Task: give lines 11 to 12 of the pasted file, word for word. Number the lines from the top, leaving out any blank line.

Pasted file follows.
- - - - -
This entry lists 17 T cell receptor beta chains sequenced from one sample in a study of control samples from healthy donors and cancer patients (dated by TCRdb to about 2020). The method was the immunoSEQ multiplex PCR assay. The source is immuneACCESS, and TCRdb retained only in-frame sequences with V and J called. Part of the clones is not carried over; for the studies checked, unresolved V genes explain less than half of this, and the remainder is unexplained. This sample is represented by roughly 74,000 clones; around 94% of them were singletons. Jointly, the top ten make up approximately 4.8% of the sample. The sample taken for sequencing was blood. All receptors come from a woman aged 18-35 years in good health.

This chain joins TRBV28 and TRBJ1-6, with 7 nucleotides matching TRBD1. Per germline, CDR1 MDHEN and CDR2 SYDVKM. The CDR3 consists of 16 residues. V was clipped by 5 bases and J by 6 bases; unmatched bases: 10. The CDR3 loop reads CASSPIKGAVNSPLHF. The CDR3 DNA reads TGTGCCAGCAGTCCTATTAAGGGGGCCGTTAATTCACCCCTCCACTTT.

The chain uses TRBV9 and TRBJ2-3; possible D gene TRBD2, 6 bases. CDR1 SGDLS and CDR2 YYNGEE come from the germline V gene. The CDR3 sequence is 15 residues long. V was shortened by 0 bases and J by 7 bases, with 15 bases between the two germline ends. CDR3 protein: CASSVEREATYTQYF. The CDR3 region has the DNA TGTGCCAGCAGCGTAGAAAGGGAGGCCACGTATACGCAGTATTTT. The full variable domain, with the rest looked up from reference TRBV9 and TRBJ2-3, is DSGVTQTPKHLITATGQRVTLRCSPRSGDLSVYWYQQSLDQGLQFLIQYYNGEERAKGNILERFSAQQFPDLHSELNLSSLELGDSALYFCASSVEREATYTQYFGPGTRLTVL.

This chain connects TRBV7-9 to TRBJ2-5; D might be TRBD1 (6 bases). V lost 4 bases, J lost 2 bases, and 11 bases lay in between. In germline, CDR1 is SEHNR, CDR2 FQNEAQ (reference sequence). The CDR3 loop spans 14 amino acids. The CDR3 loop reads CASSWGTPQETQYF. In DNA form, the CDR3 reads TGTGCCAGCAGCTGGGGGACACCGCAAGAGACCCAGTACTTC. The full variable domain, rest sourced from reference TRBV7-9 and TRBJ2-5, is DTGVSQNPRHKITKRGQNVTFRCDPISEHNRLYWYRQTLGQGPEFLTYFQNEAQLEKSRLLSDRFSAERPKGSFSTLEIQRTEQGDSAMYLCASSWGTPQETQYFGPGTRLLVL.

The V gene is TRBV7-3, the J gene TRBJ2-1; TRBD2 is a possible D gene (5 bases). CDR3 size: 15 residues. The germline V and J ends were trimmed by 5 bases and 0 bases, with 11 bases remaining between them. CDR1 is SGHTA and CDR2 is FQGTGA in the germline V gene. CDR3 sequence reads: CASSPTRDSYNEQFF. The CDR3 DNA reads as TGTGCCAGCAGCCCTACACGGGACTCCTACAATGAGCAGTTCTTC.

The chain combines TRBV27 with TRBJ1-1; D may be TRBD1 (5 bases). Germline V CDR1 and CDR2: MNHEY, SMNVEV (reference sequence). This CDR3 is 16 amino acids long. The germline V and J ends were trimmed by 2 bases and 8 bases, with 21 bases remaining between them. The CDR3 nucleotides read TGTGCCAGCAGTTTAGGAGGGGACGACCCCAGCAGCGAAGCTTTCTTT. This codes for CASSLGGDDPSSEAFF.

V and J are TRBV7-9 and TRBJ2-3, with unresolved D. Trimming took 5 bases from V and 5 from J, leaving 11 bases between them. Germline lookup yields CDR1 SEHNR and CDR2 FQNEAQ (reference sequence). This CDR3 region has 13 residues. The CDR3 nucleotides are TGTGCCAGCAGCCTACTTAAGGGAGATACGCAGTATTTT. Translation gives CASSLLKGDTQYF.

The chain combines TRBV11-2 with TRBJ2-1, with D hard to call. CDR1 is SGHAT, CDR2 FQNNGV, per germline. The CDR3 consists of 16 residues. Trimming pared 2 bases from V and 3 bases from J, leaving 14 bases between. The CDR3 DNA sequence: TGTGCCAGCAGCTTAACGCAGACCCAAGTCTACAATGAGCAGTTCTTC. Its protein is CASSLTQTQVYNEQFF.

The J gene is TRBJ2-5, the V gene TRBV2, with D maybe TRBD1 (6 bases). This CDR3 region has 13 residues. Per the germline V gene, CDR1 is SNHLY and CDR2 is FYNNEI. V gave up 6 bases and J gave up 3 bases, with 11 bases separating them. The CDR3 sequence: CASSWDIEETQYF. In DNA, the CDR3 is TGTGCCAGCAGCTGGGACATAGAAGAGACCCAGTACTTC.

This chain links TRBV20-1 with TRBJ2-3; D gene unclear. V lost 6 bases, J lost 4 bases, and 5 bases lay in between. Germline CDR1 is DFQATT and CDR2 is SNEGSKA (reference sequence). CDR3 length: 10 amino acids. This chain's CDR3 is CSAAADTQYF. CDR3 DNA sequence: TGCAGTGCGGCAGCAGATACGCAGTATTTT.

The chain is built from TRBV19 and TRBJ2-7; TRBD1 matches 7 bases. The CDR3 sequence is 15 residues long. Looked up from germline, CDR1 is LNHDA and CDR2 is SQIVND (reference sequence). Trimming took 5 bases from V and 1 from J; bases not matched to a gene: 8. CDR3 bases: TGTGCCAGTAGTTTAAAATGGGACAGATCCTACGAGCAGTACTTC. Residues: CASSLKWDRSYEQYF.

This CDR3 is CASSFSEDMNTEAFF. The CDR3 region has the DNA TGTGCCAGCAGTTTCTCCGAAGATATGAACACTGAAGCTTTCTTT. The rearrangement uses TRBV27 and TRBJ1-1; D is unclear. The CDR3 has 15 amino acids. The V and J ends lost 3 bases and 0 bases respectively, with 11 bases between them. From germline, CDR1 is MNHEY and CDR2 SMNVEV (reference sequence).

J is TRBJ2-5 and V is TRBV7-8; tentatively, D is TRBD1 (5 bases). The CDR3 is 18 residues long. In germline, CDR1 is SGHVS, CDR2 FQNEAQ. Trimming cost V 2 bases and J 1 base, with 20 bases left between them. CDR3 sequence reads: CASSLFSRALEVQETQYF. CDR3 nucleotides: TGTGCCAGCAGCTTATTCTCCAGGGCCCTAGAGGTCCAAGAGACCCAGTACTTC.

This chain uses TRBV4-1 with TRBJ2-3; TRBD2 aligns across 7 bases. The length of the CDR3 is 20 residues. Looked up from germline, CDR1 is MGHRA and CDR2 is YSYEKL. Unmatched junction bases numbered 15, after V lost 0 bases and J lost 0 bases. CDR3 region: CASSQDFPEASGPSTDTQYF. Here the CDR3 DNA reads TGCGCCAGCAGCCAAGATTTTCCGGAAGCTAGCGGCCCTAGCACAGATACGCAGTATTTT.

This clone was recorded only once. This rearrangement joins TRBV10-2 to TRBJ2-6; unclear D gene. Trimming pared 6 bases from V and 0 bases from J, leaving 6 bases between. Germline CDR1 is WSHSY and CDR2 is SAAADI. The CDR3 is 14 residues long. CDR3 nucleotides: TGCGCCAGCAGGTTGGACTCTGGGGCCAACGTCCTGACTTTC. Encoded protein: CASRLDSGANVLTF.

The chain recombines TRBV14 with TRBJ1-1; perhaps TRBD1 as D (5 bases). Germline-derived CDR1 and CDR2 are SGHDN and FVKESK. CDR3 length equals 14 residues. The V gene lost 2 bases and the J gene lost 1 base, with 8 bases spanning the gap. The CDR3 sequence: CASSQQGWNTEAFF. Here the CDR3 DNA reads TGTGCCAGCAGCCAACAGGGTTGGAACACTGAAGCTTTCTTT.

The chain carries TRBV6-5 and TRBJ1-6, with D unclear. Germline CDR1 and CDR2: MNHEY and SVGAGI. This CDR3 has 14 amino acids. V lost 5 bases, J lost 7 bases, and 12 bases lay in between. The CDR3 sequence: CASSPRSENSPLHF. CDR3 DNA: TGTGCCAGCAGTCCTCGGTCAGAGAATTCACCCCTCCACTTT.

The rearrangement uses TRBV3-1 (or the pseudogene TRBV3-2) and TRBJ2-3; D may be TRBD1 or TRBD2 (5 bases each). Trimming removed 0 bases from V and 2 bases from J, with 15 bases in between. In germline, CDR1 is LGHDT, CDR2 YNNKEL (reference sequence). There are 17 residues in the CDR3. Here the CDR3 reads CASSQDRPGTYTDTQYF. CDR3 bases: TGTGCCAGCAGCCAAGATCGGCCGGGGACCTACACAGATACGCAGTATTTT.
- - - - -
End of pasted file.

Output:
The chain is built from TRBV19 and TRBJ2-7; TRBD1 matches 7 bases. The CDR3 sequence is 15 residues long. Looked up from germline, CDR1 is LNHDA and CDR2 is SQIVND (reference sequence). Trimming took 5 bases from V and 1 from J; bases not matched to a gene: 8. CDR3 bases: TGTGCCAGTAGTTTAAAATGGGACAGATCCTACGAGCAGTACTTC. Residues: CASSLKWDRSYEQYF.

This CDR3 is CASSFSEDMNTEAFF. The CDR3 region has the DNA TGTGCCAGCAGTTTCTCCGAAGATATGAACACTGAAGCTTTCTTT. The rearrangement uses TRBV27 and TRBJ1-1; D is unclear. The CDR3 has 15 amino acids. The V and J ends lost 3 bases and 0 bases respectively, with 11 bases between them. From germline, CDR1 is MNHEY and CDR2 SMNVEV (reference sequence).